test.run: borrowing eBooks


Within the Toronto Public Library’s website is a link to OverDrive, one of two virtual libraries where you can download eBooks, audiobooks, music and videos with your library card. I thought the concept of allowing patrons to “borrow” eBooks sounded neat, so I gave it a try.

As I browsed through the catalogue, I notice that the selection is small. Not a big surprise there. I doubt publishers would want their material lent out, and TPL must have paid a fortune to gain the rights to distribute the material. There were a couple of popular titles, though, such as Twilight by Stephanie Meyer, Malcolm Gladwell’s Tipping Point and Blink. I was hoping to find a few classic fiction novels, but there were virtually none. (On the other hand, the Adobe eLibrary offers a few classics for free, including Alice’s Adventures in Wonderland.)

I borrowed The Rolling Stone Interviews by Jann Wenner, The Accidental Billionaires by Ben Mezrich, and Be Honest -You’re Not That Into Him Either by Ian Kerner. Just like in real life, there were X number of copies of each book and some items had waiting lists. There’s also a max. of 10 items that you can sign out at any given moment. You can choose whether to check these books out for a week, two weeks or three. When the loan period is over, the books are “returned” and the documents expire. Basically, the rules of the library still govern the online bibliotheque, but it’s  a tiny tradeoff for a free service where you don’t need to inhale that old book smell anymore.

After I “checked out” my eBooks, I needed to install Adobe Digital Editions to view them. This software functions as a reader and digital bookshelf, sorting your material into borrowed and purchased items, or whatever you’d like to name your bookshelf (I called mine “iRead”).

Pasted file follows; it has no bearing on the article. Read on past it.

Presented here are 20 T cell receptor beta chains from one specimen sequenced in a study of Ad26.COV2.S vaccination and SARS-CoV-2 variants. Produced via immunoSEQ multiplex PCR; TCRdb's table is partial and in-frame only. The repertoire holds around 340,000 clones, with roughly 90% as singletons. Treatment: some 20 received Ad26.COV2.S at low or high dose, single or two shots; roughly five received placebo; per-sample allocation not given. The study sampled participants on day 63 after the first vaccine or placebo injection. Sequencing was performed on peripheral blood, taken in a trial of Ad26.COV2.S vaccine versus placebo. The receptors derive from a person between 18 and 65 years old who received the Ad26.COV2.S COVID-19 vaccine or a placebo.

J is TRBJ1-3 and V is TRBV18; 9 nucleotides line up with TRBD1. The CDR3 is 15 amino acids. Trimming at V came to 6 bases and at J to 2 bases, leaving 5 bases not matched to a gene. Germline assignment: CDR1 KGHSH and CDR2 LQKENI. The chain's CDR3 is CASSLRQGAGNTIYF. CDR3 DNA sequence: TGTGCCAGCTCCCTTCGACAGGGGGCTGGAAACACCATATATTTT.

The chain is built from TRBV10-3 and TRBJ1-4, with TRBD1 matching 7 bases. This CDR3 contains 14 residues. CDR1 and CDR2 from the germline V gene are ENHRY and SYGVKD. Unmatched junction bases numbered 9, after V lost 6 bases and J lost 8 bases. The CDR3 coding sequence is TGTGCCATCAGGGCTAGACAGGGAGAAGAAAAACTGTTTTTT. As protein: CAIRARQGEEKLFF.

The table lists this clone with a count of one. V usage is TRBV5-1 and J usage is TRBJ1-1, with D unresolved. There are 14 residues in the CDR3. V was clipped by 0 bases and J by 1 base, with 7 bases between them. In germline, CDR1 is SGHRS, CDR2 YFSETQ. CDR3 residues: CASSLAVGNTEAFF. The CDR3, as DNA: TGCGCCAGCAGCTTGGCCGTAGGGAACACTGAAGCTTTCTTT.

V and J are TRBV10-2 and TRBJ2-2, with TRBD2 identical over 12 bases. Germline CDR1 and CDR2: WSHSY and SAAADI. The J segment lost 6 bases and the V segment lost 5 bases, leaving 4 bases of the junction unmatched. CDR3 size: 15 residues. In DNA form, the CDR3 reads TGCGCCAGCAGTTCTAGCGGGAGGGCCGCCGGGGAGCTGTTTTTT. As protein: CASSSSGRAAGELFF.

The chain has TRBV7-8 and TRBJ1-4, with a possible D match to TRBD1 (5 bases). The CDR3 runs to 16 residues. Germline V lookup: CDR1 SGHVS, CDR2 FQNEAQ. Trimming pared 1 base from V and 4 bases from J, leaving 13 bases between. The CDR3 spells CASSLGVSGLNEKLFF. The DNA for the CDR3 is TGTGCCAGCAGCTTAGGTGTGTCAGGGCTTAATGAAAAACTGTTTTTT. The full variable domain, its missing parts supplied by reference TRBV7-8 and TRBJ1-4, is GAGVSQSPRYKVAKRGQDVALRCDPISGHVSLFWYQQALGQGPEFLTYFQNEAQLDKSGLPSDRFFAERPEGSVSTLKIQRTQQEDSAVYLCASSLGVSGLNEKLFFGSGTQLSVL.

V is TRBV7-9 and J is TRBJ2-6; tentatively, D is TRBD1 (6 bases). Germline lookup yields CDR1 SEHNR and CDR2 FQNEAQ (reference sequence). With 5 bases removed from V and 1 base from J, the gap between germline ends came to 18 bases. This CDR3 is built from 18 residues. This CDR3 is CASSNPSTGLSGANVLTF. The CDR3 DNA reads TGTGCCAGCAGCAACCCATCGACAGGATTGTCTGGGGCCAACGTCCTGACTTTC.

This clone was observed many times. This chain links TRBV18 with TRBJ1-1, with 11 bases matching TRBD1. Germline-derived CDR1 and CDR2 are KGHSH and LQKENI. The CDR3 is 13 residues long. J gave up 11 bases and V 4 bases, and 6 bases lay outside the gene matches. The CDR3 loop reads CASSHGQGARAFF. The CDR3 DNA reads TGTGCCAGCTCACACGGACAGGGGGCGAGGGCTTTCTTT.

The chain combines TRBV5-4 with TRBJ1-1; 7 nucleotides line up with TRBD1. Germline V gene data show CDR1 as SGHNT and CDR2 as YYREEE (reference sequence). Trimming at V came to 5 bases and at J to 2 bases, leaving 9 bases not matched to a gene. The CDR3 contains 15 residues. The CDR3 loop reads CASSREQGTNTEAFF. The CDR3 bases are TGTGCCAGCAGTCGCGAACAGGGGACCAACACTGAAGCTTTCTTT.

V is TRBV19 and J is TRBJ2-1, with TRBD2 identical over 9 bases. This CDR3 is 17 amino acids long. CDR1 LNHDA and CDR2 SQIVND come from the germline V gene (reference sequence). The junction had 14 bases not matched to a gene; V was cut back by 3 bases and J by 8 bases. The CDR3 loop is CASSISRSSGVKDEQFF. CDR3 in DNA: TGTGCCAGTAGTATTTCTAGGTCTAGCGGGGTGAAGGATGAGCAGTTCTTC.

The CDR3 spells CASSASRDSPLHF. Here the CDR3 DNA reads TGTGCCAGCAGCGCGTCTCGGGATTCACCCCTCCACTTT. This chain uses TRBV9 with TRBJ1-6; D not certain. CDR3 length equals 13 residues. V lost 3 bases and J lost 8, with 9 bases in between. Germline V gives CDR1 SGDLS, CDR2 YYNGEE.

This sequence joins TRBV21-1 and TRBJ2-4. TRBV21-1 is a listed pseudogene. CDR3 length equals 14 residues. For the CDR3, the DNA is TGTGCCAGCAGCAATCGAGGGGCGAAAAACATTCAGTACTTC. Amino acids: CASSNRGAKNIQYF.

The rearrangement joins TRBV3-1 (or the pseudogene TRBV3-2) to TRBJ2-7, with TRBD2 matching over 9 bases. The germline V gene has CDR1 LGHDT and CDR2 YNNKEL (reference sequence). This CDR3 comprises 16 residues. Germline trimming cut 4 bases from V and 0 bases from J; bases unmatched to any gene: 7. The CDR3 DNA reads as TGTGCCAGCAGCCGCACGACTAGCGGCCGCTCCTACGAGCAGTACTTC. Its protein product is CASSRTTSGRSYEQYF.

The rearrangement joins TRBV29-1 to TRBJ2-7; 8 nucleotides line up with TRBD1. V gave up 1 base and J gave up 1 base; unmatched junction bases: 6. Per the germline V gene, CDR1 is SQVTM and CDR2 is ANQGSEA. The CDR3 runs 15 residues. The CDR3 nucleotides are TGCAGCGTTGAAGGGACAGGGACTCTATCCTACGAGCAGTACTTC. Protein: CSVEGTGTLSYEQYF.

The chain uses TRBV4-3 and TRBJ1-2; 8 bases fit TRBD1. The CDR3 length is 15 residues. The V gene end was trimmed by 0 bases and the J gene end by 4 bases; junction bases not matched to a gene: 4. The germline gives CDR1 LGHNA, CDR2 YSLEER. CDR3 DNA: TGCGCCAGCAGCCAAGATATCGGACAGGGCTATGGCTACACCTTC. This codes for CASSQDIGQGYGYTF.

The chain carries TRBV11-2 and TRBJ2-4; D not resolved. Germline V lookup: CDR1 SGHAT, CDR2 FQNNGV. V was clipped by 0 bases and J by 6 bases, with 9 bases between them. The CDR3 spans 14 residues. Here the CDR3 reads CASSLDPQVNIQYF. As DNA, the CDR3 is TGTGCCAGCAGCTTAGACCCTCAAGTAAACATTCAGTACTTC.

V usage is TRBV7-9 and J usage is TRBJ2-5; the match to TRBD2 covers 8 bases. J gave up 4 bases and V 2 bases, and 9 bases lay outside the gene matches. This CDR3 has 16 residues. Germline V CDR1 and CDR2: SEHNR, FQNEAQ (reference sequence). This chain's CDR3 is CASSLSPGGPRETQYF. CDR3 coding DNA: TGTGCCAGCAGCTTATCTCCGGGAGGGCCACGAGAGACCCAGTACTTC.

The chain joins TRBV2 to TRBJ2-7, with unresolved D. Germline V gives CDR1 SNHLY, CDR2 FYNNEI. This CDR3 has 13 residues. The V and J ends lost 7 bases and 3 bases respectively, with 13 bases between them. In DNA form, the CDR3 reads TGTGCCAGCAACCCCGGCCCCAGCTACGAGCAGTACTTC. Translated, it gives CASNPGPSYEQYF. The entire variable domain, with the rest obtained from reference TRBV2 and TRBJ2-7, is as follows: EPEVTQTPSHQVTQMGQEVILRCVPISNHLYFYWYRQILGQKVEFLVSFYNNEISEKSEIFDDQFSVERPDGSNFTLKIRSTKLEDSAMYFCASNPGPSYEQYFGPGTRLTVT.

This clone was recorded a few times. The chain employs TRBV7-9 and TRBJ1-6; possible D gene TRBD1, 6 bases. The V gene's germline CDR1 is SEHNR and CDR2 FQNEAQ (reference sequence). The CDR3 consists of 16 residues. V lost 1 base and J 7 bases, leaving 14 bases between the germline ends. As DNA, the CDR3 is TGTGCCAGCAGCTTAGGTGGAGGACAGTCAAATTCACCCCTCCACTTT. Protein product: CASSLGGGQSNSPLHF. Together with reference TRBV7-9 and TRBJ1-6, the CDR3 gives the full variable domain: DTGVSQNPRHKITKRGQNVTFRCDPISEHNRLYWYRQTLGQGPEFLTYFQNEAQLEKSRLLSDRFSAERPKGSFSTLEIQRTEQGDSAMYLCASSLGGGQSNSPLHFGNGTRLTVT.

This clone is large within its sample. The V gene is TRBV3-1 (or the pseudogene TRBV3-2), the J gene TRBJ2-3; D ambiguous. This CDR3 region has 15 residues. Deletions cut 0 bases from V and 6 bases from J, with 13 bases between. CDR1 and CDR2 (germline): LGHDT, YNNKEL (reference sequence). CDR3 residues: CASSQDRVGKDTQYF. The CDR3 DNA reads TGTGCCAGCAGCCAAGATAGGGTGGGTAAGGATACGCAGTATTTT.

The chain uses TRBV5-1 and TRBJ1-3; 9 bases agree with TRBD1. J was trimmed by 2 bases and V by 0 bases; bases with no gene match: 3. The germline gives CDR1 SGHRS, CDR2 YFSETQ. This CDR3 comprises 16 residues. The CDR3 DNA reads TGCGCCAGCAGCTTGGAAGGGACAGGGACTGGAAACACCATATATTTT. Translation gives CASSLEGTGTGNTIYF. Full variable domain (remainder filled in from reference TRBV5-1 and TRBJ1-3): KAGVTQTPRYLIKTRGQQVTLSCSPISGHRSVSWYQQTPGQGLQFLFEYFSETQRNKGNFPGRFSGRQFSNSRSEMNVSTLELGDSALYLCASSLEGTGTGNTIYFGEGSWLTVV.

Overall, I think it’s great that TPL offers this option to its patrons because on days that you can’t get to the library, or don’t feel up to it, you can still access its materials online. The eBooks are easy to download, wonderfully free, legal and environmentally friendly. Oh yeah, and you don’t need to worry about overdue library fines anymore!

There were some problems, however, with using the eBook format. Immediately after opening the documents, I found myself wishing that I could just turn the pages with a simple click. The books are standard PDF files, which means you have to scroll down to see each page. If you’re like me, then scrolling down means accidentally skipping pages. I suppose flipping pages is more of a magazine or Ikea catalogue thing, but I believe the book structure needs as much preservation as the text.

Another issue with the eBook is that it’s obviously not convenient to read off a computer screen. My eyes get tired reading journal articles for class, let alone an entire 200-paged eBook. Most of the audiobooks allow you to store them onto your iPod, but eBooks are limited to being viewed with the Adobe software.


So is this service the future of libraries? Yes and no. Unless I’m doing research, I like my leisure reads in print format. I like stuffing my bag with books to pretend I’m occupied during my hour-long commutes. I like browsing the aisles of a library for a glossy book cover that catches my eye. I like impressing people with my book jenga skills. Most importantly, though, I like having a bookshelf with real books on it.



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